An Obama administration has the chance to reconnect the United States with the world [EPA]
A former British ambassador to the United States, an economics professor and a young Republican debated the presidential elections at the Oxford Union on the night of Barack Obama's victory.
Here they tell Al Jazeera what they believe an Obama presidency will bring.
Peter Jay: Former British ambassador to the United States
"I always thought it was possible that we would see a black president in my lifetime, but we shouldn't see the election mainly in those terms of race.
"This is an historic moment and a huge opportunity for America to reconnect with the world which I feel is looking for such leadership.
"I think Obama can make tremendous progress in terms of foreign policy.
"Everywhere except Palestine, which is a tragic problem and I believe virtually impossible to solve due to the structure of the US political system, I feel he can make major changes.
"This is also true in terms of many other areas, from culture to the environment. The fact is he connects with people, it's about how you project your message and he is a great communicator.
"When I consider the Democratic administrations of Kennedy, Carter and Clinton they were constantly frustrated in their plans by the political process in the US and I hope, given his skills of communication, that Obama can break that chain.
"For those who say Obama lacks experience, this is not a job like a plumber, there's no training programme to become the president. It's about character.
"In any case, Obama has been a successful lawyer, a state senator and a senator. Look at FDR [Franklin D Roosevelt], his only experience in national government before he became president was assistant secretary of the navy."
Avner Offer: Chichele professor in economic history at the University of Oxford
"I think that the markets will welcome the election of Obama. He is much more level-headed than McCain and his advisors are better regarded. But it's wrong to think that Obama has the solution to the current economic crisis.
"It's a big mistake to think that this financial crisis is just a repeat of the 1930s. What we have done over the last few years is just constantly feed this massive financial bubble and now it's come to an end.
"But overall, Obama is more qualified than McCain, less in denial and less a captive of ideology in terms of tackling the problem.
"Unfortunately, such is the size of this problem it is easily going to take all of his first term in office to engage with.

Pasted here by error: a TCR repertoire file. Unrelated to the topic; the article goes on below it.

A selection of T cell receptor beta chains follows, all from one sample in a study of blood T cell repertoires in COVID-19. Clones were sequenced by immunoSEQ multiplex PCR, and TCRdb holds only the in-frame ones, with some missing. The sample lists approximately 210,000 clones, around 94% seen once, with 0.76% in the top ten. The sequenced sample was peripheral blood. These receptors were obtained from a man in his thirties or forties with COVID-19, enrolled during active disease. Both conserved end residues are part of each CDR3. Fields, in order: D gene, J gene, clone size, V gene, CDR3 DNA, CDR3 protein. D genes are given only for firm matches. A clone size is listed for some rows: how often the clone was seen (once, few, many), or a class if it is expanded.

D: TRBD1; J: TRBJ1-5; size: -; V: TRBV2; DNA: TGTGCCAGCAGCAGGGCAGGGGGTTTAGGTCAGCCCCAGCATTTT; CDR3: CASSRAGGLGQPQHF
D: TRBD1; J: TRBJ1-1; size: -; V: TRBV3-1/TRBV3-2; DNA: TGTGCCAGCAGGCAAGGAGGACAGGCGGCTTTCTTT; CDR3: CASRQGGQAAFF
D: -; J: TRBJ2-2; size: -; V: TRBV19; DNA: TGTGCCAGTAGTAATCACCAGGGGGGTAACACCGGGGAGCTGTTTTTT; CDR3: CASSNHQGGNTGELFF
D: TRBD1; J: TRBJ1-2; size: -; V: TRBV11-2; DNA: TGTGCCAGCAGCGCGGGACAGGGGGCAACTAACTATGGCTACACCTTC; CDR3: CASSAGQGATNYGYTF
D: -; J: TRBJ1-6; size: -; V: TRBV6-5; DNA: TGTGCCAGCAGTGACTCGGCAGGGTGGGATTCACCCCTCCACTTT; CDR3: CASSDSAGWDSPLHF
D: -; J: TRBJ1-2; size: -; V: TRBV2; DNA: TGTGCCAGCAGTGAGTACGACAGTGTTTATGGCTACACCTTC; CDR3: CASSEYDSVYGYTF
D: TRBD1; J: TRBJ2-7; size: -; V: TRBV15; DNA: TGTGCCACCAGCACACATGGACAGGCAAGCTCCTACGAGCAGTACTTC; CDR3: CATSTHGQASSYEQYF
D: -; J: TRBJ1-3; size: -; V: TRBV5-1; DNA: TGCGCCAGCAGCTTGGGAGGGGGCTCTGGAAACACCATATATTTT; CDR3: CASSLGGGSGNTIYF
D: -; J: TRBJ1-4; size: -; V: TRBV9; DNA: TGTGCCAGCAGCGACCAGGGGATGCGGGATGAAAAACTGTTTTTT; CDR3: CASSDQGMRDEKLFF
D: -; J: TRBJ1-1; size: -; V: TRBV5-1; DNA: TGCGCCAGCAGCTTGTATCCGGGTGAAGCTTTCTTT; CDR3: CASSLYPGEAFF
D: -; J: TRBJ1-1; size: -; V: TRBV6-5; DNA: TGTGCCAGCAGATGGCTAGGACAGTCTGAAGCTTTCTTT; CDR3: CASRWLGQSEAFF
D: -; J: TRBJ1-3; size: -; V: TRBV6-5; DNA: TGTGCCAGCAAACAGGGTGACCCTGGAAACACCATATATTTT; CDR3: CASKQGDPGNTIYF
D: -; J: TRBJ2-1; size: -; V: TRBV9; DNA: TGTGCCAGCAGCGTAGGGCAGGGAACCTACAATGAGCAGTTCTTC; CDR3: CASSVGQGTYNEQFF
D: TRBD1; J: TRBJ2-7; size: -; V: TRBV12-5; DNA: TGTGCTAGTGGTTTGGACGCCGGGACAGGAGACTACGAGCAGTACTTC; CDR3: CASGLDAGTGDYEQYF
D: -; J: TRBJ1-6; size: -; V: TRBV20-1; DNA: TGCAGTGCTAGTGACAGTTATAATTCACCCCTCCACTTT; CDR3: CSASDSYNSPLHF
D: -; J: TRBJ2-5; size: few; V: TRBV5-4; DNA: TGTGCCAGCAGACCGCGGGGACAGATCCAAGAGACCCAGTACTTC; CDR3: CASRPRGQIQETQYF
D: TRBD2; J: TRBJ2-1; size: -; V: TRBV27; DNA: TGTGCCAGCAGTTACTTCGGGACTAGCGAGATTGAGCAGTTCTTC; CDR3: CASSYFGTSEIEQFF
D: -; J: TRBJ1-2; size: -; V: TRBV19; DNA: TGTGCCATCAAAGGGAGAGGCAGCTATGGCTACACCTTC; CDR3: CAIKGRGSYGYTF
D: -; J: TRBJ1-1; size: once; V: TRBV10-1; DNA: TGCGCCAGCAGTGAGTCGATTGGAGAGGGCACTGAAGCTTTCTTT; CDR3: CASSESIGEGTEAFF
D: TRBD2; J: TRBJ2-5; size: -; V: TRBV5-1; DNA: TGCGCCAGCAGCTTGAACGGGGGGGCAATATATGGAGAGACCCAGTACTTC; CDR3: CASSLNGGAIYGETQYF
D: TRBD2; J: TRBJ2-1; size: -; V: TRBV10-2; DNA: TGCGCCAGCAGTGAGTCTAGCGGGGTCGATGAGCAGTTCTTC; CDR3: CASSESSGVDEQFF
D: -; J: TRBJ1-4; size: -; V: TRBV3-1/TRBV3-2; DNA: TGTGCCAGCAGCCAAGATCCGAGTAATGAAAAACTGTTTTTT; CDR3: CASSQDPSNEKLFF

"I think the energy crisis is going to be another major issue for him to tackle. He has outlined a 10-year plan to drastically reduce the reliance of the US on oil.
"I think helping to solve the energy problem is the single-most positive thing he can do and he could make this a rallying point of his administration.
"Overall, speaking as a person from the left of politics, my expectations of Obama are quite muted. Don't forget he is coming from the 'Chicago School' of neo-liberal economics when it comes to his background.
"I have more satisfaction that the present managers of the US are on their way out."
Scott Erwin: Young Republican and Rhodes Scholar at the University of Oxford
"I have deep concerns over an Obama administration. He is talking about universal healthcare when I think we should be cutting spending.
"I have concerns about his inexperience and that he may prove ineffectual. He doesn't have the experience of someone like McCain in terms of being our commander-in-chief.
"Having said that, I hope Obama will govern from the centre and I aim to support him as our president.
"I am more concerned about how the Republican party responds to this defeat.
"I think McCain was the best of the candidates for the Republican nomination. However, I feel that this was a year in which no Republican had a conceivable chance of winning following the Bush years and the crisis in the economy.
"I also feel Sarah Palin was politically the best choice, I saw in person the enthusiasm she generated at rallies and among the population.
"The media portrayed her unfairly and I think she will be on the political stage for years to come.
"In terms of new leaders, I think Bobby Jindal, the governor of Louisiana, is the type of person who has the social values expected of a Republican candidate."
"We need to rebuild the Republican party. We need to attract Latinos and be open to all groups. Latinos are becoming an increasingly larger percentage of the US population as a whole.
"With their socially conservative views, rooted in Roman Catholicism, the Republican party should be their natural home."